When setting up my curriculum (yes, I had to set up my own curriculum), I’d penciled in a poetry unit early in the semester. What with the plethora of canceled and shortened classes, we were warned that we needed to make some elements of our curricula dispensable, and originally it looked like poetry would be the thing to go.
However, David mentioned he was doing poetry, in many cases with students much younger than the kids with whom I’d be doing it, and it seemed to be going well. I was inspired, and decided my space/constellation/zodiac unit would get the axe instead. (Don’t you raise your eyebrows at me. I did it ever-so-briefly with a class in China and it went really well.)
I ended up having not nearly enough time. The end of the year just crept up on me, I guess. I had all kinds of ideas… a class on haikus for practice with syllables, tons of rhyme brainstorming warmer sessions, simple rhyme gap-fill exercises. I was going to wrangle these kids into proper poetry-writing shape if it was the last thing I did. Instead, I only ended up having 3-4 classes total in which to teach it. I braced myself for the worst, but I really can’t believe some of the things I’ve been handed. The collection I’m presenting today is some of my favorite 4-line poems they had to submit for homework after only two periods. Well impressed I was, and I think you will be too! The grammar isn’t always spot-on, and you’ll notice these little adolescents seem to be quite lovestruck (though there are some sweet ones about their family, some about pets, and even a nice one about a sandwich there at the end that I mentioned to Emilie could easily have been written by Liz Lemon). But there’s some solid work here, often with some cute artwork to accompany. So without further ado:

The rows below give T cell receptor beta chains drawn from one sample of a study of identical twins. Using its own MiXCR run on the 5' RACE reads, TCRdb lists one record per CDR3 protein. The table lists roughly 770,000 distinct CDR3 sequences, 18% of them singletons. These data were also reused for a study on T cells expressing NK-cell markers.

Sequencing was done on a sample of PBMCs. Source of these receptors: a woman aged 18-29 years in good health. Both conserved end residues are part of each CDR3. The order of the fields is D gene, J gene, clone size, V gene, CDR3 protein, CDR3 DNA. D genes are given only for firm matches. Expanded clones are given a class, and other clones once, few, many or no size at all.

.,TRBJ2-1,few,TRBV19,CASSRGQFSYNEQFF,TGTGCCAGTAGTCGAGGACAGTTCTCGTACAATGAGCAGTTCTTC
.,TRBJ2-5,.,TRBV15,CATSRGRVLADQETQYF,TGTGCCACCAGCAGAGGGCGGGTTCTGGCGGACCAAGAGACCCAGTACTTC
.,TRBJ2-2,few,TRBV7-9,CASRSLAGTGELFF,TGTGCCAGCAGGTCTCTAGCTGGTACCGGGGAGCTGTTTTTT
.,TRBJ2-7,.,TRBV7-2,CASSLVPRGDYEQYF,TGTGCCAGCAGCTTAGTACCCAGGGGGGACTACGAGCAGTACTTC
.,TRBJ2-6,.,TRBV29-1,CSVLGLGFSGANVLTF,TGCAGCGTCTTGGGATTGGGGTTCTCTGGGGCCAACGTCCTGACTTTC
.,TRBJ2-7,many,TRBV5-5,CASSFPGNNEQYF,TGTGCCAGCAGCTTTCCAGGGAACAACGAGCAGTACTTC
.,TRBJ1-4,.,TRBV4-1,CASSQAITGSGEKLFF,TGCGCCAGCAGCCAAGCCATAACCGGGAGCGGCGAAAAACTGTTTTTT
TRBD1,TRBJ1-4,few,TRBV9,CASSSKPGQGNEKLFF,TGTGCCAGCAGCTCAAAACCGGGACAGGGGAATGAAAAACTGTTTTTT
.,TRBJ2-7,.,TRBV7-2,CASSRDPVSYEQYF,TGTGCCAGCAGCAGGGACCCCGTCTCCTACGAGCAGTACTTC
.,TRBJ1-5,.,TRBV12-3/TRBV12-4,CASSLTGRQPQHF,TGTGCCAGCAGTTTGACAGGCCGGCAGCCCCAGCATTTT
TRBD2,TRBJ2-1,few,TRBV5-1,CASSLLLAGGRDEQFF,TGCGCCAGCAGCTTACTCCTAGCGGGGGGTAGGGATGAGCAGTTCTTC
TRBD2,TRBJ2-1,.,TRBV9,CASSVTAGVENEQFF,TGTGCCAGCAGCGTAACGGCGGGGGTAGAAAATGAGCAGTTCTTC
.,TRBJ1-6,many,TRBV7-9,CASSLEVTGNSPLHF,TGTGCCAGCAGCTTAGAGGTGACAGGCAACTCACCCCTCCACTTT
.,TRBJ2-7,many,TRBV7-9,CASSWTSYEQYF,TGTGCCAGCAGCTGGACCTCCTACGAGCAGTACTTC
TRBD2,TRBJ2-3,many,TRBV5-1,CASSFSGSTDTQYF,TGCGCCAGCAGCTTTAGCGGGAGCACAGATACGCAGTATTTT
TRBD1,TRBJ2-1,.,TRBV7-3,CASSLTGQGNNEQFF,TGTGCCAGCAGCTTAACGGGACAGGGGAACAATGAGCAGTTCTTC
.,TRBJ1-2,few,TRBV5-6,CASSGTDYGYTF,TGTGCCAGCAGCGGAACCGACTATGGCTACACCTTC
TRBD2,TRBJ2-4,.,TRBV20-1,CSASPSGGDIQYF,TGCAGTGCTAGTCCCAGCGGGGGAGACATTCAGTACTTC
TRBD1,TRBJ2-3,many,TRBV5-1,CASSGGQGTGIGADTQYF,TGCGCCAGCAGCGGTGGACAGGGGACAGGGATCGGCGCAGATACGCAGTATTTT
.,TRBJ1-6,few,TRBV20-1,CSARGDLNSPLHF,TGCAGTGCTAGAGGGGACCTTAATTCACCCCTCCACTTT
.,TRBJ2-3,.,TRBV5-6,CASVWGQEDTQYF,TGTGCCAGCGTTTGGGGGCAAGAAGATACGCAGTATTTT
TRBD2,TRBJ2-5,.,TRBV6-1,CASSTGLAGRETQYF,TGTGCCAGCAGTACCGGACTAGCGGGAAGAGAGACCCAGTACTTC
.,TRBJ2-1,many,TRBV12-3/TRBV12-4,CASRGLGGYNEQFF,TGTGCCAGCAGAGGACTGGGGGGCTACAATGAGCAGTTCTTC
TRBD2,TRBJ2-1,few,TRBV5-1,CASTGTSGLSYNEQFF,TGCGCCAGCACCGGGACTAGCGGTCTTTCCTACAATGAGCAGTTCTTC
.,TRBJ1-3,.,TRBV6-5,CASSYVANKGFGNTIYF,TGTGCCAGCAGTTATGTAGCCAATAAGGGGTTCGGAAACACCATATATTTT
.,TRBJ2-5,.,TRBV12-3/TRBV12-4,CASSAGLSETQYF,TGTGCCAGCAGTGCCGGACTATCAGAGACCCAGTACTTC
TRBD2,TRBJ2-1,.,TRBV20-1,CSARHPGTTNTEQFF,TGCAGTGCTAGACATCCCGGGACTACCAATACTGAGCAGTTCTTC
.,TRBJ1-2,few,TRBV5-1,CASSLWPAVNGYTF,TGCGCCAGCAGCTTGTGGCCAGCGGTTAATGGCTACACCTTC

In light of my “giant copy machine” post I thought I should answer the question I know you’re all asking: Did the kids all wise up and use the best of their own abilities to compose this literary masterpieces? Well, as far as the ones above, I believe so. But of course there were the few poems rocking words such as “doth” “thee” and “Minerva” which served as dead give-aways of Internet usage. On most of these I stoically write, “I asked you to write a poem, not find one on the Internet. 0/5,” but I had the pleasure of pointing out one boy’s folly face-to-face.
I’d given the students time to work on the eight-line poem they’ll have to make a poster of for their final in class, and encouraged them to come to me for assistance or just to check their work. The boy in question strode right up and proudly tossed his notebook on my desk. There were no antiquated pronouns, but it did seem just a little too good to be a first-attempt by a non-native English speaker, and the giggles from the girls behind him didn’t come to his aid. I quickly typed in the first line to Google and watched the panic swell in his face. When the search kicked back his poem in an anonymous Facebook note he covered his head and issued a mini-scream of defeat. The girls’ giggles increased to full blown laughter and I said, “Let this be an example to you all!!!!” In graded language, of course.